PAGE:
Monday, April 22, 2013

Infant mortality

The apparent scale of the celebrations that marked the weaning of a child may reflect the communal joy when a child passed the age of the greatest risk of infant mortality—a risk that would have been considerably higher than in modern industrial societies. Scholars estimate that more than one-third of all infants died during the first few months or years of life, and as many as half of all children did not survive to adulthood. [Footnote: See C. Meyers 1988: 112–13 with reference to ancient Palestinian burials in Jericho, Lachish, and Meiron; in one tomb group, 35% of individuals had died before the age of five; see J. D. Schloen 2001: 122–25; C. Meyers 2005: 16. For Egypt in Late Antiquity, R. S. Bagnall (1993: 182) calculated that ‘nearly one-third of all children died before their first birthday and more than two fifths by the age of five’. According to E. A. R. Willett (2008: 2), “on average, 35 percent of all individuals died before age 5” in Iron Age Cis- and Transjordan.]—Family and Household Religion in Ancient Israel and the Levant, page 294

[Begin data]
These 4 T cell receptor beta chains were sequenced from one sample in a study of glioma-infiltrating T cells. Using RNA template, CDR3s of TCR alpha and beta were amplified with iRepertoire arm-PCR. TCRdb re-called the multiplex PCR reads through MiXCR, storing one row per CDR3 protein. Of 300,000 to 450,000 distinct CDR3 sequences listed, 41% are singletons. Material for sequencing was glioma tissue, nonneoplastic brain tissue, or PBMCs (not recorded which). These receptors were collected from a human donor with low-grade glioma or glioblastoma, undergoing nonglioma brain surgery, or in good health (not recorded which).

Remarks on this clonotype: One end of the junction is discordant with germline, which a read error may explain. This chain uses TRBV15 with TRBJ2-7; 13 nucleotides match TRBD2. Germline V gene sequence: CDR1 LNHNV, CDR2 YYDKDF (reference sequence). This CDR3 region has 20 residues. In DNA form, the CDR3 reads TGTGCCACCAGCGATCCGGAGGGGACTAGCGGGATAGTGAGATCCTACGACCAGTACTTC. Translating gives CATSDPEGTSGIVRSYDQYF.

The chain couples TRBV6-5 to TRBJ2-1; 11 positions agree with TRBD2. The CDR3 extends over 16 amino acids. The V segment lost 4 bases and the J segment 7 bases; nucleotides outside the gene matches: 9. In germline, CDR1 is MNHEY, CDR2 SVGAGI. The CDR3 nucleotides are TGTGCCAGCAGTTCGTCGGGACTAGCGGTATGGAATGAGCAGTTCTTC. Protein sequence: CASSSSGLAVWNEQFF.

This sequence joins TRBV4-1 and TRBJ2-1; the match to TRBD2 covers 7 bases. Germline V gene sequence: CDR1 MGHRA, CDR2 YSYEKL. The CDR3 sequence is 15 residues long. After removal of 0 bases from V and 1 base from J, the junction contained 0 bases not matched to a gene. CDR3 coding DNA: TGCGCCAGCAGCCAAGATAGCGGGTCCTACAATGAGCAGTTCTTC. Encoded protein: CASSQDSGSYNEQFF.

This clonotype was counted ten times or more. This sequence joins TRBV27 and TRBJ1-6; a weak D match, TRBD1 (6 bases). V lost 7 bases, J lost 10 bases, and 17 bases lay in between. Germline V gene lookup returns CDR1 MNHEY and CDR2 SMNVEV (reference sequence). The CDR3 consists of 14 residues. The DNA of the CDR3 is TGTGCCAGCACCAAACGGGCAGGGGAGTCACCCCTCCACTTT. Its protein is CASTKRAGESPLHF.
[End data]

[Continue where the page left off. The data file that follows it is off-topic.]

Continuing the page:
<idle musing>
That's a frighteningly high number. No wonder they celebrated whenever a baby reached 2-3 years of age.
</idle musing>

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